“No one ever went broke underestimating the taste of the American public.”
Social critic/journalist H.L. Mencken (1880-1956)
When many critics, including me, review a movie they take into consideration how well it accomplishes what it sets out to do. If it’s a B horror-flick, is it a real fright-fest? Do you cringe? Do you shriek? If the answer is yes – then it accomplishes what it’s meant to do, like “Snakes on a Plane.”
Every year, the population of the tiny, mythical Arizona town of Lake Victoria explodes from 5,000 to 50,000 for the bacchanal known as Spring Break. But, this year, there’s something more to worry about than vandalism and drunken teenagers. A sudden underwater earthquake sets free thousands of prehistoric flesh-eating piranhas that devour an inebriated fisherman (Richard Dreyfuss, wearing his rumpled “Jaws” costume and singing “Show Me the Way to Go Home”) who gets sucked into a whirlpool. Meanwhile, sleazy, depraved, Joe Francis-like “Girls Gone Wild” video chronicler, Derrick Jones
(Jerry O’Connell), is egging on rowdy, obnoxious, bikini-clad babes, earning the stern disapproval of Sheriff Julie Forester (Elisabeth Shue), particularly when he engages her teenage son, Jake (Steven R. McQueen, grandson of the famed Steve), as a location scout to guide his yacht and totes along Jake’s crush, Kelly (“Gossip Girl” Jessica Szohr).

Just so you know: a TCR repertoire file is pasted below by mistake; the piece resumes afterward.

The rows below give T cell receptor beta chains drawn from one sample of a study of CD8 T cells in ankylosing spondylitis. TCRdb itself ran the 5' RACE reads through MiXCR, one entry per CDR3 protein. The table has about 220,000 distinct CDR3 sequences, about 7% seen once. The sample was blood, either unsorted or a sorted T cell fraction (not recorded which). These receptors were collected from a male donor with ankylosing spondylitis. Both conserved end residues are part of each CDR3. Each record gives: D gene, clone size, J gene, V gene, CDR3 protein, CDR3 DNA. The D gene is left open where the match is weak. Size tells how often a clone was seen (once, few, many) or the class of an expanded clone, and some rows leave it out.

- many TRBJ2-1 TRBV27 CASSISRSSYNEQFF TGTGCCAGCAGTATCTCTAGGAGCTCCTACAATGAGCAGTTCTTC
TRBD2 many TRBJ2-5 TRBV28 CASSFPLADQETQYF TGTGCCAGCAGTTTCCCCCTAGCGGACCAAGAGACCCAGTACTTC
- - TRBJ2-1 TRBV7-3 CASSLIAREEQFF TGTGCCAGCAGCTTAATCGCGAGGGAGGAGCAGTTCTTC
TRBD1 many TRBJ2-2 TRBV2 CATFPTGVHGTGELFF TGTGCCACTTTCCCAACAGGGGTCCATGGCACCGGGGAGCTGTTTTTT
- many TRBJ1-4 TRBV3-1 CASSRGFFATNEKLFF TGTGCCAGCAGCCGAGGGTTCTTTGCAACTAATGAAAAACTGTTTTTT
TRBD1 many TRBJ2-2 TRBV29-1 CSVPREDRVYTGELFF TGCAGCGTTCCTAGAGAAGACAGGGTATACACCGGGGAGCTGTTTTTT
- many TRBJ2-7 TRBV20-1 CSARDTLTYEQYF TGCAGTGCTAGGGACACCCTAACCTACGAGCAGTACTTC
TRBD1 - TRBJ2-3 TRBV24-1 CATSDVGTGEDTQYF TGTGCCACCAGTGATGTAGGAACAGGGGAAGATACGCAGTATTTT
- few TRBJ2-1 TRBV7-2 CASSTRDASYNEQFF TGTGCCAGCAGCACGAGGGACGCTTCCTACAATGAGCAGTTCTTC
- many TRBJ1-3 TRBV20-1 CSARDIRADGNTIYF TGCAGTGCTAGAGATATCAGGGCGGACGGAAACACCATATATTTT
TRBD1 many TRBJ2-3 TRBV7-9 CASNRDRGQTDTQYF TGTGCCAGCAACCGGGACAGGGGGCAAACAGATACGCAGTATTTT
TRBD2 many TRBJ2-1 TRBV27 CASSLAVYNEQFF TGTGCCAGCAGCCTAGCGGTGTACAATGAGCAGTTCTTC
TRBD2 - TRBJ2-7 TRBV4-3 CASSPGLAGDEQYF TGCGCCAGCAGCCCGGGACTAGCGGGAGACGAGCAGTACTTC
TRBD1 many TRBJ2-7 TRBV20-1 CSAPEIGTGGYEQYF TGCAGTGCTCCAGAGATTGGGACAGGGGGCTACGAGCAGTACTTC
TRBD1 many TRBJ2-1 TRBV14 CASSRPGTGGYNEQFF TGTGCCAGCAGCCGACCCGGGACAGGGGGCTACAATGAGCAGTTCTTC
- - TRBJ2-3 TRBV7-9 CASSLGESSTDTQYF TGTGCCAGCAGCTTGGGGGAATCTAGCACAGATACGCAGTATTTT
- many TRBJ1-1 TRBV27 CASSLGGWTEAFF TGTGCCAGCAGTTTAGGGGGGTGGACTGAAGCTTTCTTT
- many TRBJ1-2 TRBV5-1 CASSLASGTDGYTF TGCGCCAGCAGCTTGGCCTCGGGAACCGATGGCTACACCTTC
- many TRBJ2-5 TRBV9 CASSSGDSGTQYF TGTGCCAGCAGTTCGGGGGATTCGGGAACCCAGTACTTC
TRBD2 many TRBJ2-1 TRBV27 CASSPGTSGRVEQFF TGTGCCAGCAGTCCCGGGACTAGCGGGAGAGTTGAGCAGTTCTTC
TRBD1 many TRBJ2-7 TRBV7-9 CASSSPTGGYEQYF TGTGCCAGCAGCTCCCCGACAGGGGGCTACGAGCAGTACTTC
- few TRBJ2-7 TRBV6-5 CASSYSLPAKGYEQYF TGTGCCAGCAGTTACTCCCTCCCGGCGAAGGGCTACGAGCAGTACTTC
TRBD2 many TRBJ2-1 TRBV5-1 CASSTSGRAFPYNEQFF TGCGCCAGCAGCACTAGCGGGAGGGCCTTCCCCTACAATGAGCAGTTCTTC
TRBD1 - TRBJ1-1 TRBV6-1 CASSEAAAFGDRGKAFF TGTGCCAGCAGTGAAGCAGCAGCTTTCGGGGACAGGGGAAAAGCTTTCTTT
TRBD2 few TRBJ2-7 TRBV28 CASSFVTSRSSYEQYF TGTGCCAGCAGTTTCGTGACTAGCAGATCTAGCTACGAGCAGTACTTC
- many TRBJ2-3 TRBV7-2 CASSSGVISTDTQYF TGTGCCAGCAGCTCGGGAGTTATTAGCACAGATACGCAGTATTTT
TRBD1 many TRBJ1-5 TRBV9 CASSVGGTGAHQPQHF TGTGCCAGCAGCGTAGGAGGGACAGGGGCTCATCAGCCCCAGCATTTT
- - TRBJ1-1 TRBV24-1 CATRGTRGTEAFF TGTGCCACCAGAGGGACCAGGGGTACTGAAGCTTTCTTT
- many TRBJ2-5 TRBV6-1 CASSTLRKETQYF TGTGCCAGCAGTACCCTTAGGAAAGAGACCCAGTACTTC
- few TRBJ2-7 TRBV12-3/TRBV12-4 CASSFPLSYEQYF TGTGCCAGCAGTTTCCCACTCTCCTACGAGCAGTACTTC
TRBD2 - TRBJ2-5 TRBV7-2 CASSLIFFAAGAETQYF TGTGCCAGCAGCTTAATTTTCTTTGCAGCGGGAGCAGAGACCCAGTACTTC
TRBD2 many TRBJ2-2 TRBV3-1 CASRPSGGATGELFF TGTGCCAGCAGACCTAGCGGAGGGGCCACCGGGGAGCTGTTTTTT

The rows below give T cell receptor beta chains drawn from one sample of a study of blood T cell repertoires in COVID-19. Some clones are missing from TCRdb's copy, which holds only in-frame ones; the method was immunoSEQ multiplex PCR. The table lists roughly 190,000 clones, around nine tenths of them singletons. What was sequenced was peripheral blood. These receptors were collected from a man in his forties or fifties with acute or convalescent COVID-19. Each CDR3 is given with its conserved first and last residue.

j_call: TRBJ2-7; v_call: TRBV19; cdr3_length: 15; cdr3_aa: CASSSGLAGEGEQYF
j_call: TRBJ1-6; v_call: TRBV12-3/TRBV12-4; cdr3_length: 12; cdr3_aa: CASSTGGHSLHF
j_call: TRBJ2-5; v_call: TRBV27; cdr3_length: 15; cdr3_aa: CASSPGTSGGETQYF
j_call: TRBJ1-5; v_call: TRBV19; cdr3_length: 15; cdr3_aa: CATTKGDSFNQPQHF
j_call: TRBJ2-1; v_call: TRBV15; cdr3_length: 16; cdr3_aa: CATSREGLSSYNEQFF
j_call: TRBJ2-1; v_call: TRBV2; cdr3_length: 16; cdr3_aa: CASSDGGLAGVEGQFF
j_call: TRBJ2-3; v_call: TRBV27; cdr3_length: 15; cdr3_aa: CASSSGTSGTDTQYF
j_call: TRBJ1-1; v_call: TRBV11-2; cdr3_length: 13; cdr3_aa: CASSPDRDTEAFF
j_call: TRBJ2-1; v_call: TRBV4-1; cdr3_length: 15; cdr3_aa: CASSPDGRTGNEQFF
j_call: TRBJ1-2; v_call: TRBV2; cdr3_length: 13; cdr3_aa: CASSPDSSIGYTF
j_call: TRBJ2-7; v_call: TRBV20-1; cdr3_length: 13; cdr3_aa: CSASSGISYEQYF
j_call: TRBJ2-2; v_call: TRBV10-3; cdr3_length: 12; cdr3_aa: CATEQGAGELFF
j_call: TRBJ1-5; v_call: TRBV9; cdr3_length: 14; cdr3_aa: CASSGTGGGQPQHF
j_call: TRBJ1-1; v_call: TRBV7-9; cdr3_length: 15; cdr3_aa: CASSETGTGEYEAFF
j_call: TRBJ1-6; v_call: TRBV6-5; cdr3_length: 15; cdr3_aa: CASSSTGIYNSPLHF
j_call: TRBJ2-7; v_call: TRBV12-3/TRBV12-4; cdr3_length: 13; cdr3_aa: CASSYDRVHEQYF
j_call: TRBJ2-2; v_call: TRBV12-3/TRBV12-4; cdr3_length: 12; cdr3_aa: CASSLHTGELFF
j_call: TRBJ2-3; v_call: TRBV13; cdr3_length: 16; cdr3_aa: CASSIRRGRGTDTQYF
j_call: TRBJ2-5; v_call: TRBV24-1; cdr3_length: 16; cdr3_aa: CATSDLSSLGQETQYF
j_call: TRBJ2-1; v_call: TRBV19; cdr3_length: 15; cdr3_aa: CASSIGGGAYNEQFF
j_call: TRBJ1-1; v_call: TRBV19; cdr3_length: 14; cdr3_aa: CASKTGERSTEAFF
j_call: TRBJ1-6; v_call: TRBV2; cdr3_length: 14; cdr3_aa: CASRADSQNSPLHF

Inspired by a 1978 Roger Corman low-budget hit, which was written by John Sayles and directed by Joe Dante as an irreverent parody of Steven Spielberg’s “Jaws,” this screenplay was written by Peter Goldfinger and Josh Stolberg (“Sorority Row”) and directed by Alexandre Aja (“The Hills Have Eyes,” “High Tension”). Clumsily converted into 3-D, it’s chock full o’carnage and distracting digital deceits, including topless-and-bottomless full-frontal torsos. Christopher Lloyd does a cleverly crazed cameo as a marine-life expert assessing piranha risk and Ving Rhames scores as a tough deputy.
Not for the squeamish or faint-hearted, on the Granger Movie Gauge of 1 to 10, “Piranha 3-D” is a scary, sicko 6, spewing gallons-upon-gallons of R-rated graphic bloody gore. Not surprisingly, a succulent sequel is already in the works.